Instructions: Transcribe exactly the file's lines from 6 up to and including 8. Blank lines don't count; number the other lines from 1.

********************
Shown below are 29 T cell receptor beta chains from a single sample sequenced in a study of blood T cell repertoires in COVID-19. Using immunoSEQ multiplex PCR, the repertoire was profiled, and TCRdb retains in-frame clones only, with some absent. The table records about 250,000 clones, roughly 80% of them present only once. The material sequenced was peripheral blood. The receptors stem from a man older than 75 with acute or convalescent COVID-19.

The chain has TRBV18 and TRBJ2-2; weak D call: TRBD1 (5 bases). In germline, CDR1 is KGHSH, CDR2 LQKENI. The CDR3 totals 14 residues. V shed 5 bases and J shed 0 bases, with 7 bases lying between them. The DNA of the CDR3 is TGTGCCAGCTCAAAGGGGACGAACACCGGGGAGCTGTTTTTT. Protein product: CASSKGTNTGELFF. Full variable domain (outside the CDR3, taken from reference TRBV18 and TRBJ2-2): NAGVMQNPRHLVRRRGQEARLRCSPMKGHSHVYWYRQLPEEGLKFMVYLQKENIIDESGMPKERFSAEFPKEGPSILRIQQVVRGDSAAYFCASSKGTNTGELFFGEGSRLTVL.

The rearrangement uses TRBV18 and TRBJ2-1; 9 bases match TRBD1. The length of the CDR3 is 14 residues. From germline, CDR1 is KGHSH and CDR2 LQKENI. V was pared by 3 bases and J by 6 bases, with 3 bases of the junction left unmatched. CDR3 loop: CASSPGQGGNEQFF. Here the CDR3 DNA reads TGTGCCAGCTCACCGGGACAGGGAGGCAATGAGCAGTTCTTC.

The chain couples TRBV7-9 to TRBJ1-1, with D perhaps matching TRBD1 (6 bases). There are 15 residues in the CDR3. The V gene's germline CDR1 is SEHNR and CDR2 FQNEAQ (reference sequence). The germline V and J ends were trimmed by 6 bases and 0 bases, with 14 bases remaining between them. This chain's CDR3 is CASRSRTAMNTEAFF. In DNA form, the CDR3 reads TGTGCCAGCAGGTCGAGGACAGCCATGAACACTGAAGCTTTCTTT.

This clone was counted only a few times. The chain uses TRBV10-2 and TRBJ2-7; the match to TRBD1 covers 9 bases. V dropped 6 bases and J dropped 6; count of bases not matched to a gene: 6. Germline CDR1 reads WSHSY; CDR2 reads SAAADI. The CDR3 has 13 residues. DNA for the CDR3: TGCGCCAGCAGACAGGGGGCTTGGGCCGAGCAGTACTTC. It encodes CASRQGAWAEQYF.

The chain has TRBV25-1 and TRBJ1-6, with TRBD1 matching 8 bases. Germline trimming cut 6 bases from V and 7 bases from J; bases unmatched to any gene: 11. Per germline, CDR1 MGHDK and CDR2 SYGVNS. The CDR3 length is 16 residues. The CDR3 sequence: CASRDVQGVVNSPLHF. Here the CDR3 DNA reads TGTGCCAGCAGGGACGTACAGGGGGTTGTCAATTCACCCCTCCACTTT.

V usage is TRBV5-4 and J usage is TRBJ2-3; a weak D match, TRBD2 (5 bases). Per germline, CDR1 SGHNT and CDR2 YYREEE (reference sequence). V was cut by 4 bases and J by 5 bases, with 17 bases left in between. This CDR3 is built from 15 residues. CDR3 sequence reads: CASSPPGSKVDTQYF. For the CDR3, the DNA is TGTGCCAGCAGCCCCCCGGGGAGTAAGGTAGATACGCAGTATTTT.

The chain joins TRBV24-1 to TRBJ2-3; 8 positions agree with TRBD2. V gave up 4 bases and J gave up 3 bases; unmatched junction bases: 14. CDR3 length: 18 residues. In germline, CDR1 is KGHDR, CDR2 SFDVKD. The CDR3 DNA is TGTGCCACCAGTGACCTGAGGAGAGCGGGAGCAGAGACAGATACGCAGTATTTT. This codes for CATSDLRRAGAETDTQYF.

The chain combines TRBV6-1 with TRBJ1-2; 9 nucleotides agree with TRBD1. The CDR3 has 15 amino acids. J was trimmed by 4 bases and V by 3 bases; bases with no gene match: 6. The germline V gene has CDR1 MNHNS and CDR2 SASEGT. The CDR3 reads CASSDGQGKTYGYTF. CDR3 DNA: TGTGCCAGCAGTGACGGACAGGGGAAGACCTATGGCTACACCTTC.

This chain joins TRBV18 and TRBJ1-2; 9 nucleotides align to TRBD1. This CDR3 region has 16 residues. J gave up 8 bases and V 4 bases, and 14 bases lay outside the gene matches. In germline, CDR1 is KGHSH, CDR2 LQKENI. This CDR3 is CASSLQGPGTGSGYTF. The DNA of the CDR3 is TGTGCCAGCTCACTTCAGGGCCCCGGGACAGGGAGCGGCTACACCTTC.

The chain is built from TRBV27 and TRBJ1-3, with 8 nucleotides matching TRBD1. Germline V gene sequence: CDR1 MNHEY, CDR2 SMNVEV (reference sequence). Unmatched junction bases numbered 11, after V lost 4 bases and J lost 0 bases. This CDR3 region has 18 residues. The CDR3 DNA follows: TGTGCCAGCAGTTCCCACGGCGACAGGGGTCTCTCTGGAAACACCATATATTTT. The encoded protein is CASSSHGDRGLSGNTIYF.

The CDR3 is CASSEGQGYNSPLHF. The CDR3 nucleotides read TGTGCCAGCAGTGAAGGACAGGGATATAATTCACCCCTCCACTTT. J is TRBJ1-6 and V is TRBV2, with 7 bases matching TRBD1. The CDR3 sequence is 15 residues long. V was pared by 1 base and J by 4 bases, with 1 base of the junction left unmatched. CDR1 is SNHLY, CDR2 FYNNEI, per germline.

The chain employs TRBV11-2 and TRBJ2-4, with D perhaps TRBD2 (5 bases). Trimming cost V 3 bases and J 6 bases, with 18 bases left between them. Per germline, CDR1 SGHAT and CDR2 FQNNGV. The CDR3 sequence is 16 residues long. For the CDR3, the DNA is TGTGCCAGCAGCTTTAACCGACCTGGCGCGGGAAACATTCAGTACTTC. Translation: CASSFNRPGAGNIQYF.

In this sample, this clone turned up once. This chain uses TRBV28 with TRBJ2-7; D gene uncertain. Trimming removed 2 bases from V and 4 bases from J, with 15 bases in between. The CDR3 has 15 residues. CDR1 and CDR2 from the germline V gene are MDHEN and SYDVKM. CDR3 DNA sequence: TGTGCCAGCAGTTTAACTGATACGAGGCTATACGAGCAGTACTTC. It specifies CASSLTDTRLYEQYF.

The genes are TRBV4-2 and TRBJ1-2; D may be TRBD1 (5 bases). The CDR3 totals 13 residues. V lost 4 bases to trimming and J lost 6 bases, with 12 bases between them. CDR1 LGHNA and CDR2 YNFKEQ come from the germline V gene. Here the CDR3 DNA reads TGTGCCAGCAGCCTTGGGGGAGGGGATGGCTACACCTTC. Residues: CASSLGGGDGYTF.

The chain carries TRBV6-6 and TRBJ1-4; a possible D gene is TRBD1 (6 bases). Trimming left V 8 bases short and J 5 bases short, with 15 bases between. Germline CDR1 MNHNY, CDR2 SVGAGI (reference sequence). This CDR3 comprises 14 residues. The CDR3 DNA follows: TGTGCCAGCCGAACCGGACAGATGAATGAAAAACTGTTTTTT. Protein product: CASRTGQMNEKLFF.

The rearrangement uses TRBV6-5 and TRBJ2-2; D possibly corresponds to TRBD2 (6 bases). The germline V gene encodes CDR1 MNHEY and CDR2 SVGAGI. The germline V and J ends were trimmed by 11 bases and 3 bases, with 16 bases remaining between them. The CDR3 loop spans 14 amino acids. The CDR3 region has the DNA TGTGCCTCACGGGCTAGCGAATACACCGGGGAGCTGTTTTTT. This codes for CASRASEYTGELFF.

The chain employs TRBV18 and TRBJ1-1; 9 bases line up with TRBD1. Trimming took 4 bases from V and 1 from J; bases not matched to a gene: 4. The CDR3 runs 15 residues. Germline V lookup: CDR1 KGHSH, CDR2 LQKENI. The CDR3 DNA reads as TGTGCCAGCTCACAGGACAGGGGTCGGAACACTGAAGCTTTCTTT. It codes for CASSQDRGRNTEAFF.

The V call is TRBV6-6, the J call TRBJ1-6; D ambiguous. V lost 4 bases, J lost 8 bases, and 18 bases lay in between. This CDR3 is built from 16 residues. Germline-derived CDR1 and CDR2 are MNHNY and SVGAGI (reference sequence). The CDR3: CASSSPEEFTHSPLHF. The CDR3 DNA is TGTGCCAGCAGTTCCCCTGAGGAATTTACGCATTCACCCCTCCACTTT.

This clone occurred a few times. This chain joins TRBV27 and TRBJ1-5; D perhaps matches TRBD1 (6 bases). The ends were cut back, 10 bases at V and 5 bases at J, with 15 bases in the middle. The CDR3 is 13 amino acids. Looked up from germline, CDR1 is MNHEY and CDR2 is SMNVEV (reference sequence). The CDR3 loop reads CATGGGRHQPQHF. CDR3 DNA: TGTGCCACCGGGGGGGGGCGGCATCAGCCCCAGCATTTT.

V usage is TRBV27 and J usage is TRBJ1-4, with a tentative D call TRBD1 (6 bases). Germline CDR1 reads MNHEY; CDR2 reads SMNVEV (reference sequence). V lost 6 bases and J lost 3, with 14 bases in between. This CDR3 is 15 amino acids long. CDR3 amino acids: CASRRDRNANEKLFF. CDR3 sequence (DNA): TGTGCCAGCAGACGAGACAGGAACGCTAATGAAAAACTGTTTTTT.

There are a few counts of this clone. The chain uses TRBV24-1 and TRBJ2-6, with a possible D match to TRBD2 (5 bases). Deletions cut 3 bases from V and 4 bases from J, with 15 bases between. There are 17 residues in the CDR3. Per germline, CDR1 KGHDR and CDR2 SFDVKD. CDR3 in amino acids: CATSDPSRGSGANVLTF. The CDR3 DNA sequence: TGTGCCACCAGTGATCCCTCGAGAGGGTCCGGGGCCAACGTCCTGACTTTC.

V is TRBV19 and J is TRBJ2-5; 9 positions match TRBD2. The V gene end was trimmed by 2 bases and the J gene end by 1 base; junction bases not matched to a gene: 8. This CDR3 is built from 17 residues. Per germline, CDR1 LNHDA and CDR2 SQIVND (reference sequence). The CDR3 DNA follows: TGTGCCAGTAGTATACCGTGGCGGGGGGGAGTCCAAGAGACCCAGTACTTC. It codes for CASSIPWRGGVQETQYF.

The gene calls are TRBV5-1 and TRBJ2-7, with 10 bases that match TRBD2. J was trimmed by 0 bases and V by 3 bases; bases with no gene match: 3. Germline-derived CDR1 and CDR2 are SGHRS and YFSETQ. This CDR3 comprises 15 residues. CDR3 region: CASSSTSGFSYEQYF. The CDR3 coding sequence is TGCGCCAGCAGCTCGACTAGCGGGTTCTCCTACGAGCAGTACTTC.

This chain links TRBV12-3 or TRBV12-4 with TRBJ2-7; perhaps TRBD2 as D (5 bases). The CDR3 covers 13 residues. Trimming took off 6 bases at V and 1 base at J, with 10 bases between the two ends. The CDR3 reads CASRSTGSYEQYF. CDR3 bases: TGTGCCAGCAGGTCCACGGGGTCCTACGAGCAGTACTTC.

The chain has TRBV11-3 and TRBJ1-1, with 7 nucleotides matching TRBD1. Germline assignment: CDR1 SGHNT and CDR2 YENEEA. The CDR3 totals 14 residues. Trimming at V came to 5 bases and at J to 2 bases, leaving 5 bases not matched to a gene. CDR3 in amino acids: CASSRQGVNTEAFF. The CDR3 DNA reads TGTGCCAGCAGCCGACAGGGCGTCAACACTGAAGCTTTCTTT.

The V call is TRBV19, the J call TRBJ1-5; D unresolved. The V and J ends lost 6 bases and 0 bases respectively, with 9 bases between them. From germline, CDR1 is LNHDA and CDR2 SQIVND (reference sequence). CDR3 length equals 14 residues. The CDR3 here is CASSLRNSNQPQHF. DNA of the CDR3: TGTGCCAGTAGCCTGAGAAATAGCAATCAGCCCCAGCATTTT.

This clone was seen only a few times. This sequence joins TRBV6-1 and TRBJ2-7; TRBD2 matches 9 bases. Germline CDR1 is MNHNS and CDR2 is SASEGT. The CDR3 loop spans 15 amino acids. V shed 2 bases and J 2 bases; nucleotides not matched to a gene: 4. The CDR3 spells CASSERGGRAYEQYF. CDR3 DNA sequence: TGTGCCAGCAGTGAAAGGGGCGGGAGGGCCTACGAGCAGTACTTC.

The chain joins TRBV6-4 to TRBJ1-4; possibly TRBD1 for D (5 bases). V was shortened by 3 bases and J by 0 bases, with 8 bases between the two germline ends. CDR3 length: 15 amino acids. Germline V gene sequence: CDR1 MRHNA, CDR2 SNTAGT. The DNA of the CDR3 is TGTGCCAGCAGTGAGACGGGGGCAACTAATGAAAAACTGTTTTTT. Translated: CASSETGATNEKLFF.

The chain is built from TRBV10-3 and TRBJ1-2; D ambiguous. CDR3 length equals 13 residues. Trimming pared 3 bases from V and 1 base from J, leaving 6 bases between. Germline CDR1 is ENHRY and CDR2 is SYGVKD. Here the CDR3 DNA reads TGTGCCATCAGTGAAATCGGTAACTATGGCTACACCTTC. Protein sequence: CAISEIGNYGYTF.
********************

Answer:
The chain has TRBV25-1 and TRBJ1-6, with TRBD1 matching 8 bases. Germline trimming cut 6 bases from V and 7 bases from J; bases unmatched to any gene: 11. Per germline, CDR1 MGHDK and CDR2 SYGVNS. The CDR3 length is 16 residues. The CDR3 sequence: CASRDVQGVVNSPLHF. Here the CDR3 DNA reads TGTGCCAGCAGGGACGTACAGGGGGTTGTCAATTCACCCCTCCACTTT.

V usage is TRBV5-4 and J usage is TRBJ2-3; a weak D match, TRBD2 (5 bases). Per germline, CDR1 SGHNT and CDR2 YYREEE (reference sequence). V was cut by 4 bases and J by 5 bases, with 17 bases left in between. This CDR3 is built from 15 residues. CDR3 sequence reads: CASSPPGSKVDTQYF. For the CDR3, the DNA is TGTGCCAGCAGCCCCCCGGGGAGTAAGGTAGATACGCAGTATTTT.

The chain joins TRBV24-1 to TRBJ2-3; 8 positions agree with TRBD2. V gave up 4 bases and J gave up 3 bases; unmatched junction bases: 14. CDR3 length: 18 residues. In germline, CDR1 is KGHDR, CDR2 SFDVKD. The CDR3 DNA is TGTGCCACCAGTGACCTGAGGAGAGCGGGAGCAGAGACAGATACGCAGTATTTT. This codes for CATSDLRRAGAETDTQYF.